5 Things Apple Tried To Destroy At WWDC 2016

Apple, the perpetual copycat, introduced a ton of new ideas today that weren't really new at all. Many companies have made the products and features Apple showed off -- and now Apple aims to destroy them with its own version. So here is our yearly roundup of the stuff Apple tried to kill at WWDC. We'll have to wait and see which of these actually catches on, but at the very least, they post an existential threat to the competition.

Every voice assistant

Alexa, Google Now, Cortana -- Apple's got some competition when it comes to smart assistants. Apple's offering, Siri, has always been just a little bit dumber than the rest.

Today, Siri took a major step forward with two long-overdue developments. First, Siri is coming to your desktop via MacOS, with search functionality much like what you get from Microsoft's Cortana. Second, Apple's also opening Siri to developers, so that it will be able to do things like get you an Uber.


Apple Music was supposed to be a Spotify killer, and it just wasn't. It had a bunch of features nobody asked for -- Beats 1, Connect -- and lacked cool things offered by Spotify, like the fabulous Discover Weekly playlist. Today, Apple introduced a Discover Weekly clone called, wait for it, Discovery Mix. Hmm, I wonder where they got that idea?

Samsung's SmartThings/ Nest

Announced two years ago, Apple's HomeKit hasn't gotten very far since it launched. It's nothing, especially compared to the competition. Samsung' SmartThing's platform is by far the most robust smart home ecosystem out there -- it's full of slews of fun gadgets that work with it. And despite its recent problems, Google's Nest products are quite popular.

Apple's new Home app is the missing piece of the puzzle, which might take HomeKit to primetime. The app allows you to monitor and control your many smart devices from a central hub. There's some smart automation features as well as all-important Siri integration. It's frankly incredible that anyone bothered to develop for HomeKit before this existed.


Many people in the US already use Apple Pay, and it just recently arrived in Australia, but for many NFC payments remain an elusive convenience that doesn't necessarily make sense. But now that Apple Pay is coming to the web, it's actually something very slick you might want to sign up for.

The demo of this functionality today was actually quite impressive. When you're at the checkout screen for a particular transaction, you simply click the "Pay with Apple Pay" icon, which appears much the way a PayPal icon might. To authorise the transaction, just use your fingerprint sensor on your phone. So simple, it's kind of brilliant.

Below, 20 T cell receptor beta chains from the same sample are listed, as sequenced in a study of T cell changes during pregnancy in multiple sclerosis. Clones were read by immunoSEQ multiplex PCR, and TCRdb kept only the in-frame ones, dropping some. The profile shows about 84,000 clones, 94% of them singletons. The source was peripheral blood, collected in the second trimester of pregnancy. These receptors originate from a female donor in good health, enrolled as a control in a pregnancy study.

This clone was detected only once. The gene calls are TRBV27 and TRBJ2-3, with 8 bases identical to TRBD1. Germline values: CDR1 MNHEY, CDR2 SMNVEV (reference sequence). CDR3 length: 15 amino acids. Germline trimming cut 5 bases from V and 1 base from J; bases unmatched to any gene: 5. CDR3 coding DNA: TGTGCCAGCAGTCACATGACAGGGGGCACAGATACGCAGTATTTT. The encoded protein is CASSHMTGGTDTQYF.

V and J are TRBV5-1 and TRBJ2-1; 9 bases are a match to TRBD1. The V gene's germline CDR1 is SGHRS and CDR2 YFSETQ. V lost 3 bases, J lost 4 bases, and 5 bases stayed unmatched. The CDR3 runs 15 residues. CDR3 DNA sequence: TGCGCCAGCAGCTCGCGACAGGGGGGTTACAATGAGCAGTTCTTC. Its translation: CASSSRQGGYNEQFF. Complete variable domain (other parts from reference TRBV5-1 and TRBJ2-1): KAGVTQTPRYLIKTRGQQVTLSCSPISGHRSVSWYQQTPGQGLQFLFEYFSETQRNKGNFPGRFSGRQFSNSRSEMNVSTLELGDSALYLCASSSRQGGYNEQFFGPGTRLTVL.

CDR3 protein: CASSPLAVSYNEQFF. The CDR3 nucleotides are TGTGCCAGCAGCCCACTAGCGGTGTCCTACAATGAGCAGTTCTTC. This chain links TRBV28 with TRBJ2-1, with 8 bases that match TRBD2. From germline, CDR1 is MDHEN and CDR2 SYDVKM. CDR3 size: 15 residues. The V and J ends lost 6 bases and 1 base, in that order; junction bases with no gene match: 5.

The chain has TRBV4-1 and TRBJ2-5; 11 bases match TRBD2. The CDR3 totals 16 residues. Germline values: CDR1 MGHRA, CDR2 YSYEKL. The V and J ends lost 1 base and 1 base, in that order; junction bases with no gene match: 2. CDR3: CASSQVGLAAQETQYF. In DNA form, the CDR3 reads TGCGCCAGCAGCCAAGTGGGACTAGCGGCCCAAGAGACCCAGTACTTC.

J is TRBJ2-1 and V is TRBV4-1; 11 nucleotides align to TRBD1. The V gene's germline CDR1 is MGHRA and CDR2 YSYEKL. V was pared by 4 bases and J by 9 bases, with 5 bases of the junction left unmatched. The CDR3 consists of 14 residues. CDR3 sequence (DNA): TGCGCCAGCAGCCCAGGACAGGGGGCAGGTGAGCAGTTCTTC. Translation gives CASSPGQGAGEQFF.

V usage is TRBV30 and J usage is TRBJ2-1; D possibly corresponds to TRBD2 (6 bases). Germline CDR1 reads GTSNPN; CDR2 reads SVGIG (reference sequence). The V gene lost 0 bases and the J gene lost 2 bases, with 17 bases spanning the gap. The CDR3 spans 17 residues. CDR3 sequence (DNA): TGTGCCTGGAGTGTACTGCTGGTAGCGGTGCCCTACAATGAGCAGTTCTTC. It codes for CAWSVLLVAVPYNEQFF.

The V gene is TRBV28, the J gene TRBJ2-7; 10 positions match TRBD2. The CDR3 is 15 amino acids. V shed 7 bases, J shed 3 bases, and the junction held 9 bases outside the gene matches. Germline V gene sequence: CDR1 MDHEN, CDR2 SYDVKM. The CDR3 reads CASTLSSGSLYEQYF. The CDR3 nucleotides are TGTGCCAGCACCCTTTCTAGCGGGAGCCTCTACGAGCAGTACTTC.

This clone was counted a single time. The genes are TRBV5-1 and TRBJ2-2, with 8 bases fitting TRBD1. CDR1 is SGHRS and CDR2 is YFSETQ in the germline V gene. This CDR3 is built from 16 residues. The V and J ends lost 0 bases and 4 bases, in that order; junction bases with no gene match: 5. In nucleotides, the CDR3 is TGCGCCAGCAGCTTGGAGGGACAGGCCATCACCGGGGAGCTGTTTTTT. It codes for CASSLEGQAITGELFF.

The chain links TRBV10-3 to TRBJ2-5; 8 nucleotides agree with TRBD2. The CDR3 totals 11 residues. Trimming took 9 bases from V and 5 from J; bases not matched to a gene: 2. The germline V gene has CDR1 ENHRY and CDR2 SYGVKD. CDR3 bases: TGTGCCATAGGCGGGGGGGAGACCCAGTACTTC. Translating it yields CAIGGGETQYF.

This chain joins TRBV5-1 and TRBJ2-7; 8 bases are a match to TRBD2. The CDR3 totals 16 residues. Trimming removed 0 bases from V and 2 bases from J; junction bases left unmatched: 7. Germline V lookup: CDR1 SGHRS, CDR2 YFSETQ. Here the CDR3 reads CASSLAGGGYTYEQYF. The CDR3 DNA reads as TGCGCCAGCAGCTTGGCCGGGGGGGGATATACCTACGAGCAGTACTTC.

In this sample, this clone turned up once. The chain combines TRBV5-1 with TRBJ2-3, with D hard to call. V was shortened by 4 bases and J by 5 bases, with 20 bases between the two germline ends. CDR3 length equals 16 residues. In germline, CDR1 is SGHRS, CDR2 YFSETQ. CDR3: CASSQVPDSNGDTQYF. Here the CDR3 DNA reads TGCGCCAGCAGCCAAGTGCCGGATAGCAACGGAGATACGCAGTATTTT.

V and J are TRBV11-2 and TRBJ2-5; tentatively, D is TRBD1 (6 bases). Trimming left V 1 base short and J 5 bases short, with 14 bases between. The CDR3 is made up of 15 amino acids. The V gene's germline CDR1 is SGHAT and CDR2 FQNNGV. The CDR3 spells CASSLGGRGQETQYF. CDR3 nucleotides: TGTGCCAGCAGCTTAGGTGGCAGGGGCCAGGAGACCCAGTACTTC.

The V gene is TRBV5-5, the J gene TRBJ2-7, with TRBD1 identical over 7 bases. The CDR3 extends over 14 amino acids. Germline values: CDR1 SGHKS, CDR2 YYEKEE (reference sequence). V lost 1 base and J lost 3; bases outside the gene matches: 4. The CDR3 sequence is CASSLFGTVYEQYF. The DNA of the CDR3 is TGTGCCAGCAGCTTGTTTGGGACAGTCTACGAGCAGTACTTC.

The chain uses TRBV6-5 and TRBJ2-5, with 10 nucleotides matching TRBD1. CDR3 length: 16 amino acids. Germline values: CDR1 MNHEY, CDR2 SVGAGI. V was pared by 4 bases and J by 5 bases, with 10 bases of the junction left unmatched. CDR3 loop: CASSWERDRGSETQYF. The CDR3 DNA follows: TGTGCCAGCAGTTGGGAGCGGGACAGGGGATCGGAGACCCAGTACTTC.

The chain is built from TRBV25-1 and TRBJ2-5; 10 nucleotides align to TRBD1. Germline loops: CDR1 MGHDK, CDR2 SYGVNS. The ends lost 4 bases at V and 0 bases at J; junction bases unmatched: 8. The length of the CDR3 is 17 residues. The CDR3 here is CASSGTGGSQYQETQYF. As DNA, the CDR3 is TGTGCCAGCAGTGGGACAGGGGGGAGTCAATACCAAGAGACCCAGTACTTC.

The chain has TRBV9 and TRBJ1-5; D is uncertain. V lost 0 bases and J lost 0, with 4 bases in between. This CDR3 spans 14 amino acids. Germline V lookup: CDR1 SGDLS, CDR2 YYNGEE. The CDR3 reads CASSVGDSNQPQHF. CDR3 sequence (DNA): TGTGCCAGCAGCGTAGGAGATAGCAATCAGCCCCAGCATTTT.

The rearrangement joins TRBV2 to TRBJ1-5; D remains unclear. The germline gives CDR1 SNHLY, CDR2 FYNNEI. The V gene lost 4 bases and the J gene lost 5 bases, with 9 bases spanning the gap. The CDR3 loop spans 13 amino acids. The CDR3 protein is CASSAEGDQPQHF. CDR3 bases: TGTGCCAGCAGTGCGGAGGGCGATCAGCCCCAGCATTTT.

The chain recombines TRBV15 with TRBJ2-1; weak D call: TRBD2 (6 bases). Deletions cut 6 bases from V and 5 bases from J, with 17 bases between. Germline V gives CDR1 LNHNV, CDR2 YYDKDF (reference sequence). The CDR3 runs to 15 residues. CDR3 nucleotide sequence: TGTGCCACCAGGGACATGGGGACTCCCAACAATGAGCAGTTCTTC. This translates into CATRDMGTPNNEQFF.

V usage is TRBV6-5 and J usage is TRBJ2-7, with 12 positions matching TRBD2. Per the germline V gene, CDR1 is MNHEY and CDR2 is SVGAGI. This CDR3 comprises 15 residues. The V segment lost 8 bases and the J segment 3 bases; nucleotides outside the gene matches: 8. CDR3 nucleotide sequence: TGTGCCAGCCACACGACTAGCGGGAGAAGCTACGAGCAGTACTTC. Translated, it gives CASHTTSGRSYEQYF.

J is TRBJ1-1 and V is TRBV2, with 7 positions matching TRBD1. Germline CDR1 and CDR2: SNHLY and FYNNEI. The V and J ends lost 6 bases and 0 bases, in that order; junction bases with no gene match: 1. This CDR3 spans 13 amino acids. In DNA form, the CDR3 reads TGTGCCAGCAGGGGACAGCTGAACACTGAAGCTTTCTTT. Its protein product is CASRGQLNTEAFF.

Google Maps

Apple Maps still exists, and it is still miserably inferior to Google Maps. But that hasn't stopped Apple from introducing loads of new features in hopes that it might give the old Googs a run. In particular, Apple is opening up the product to developers so that you'll be able to do things like make reservations at a restaurant or order a car using third-party apps.

What else did Apple try to beat? Let us know below.



    I was using the app "Copied – Copy and Paste Everywhere" by Kevin Chang to sync my clipboards between OS X and iOS. Might uninstall it after macOS 10.12 and iOS 10 is released!

    It's all iterative, really, with everyone trying to make a better widget. We're too far down the path for originator/copier arguments and there's not a lot to be gained by them. I prefer to have more players , even if they're not all on the crest of the wave, they apply pressure to moving technology forward.

    This report could have been written in a different tone, but because it was so spiteful I won't read any more from this author. What a load of rubbish.

      Awww, fanboy much? Journo's are entitled to their opinions, even if its different to yours (or mine). Since id like to see the board of execs at apple hog tied with black turtle neck skivvies and set on fire (or better still, forced to work in their own factories) this article resonated with me. But i dont have tantys when reading a story by a pro-apple writer either. Get a grip mate, its not like you made these apps or gadgets so dont take it personally.

      Yeah, it's as though they're trying to encourage trolls or not write a balanced article so that they don't get accused of bias.

      This report couldn't have been written in a different tone, because it was so funny I will read more from this author.

      I'm not complaining about the tone but it seems a little farfetched.

      Apple tried to kill every voice search? How is Siri coming to windows or Android? Would people on Windows/Android even use it?

      Don't have a complaint about most of the rest at least they're things it's *actually* competing with.

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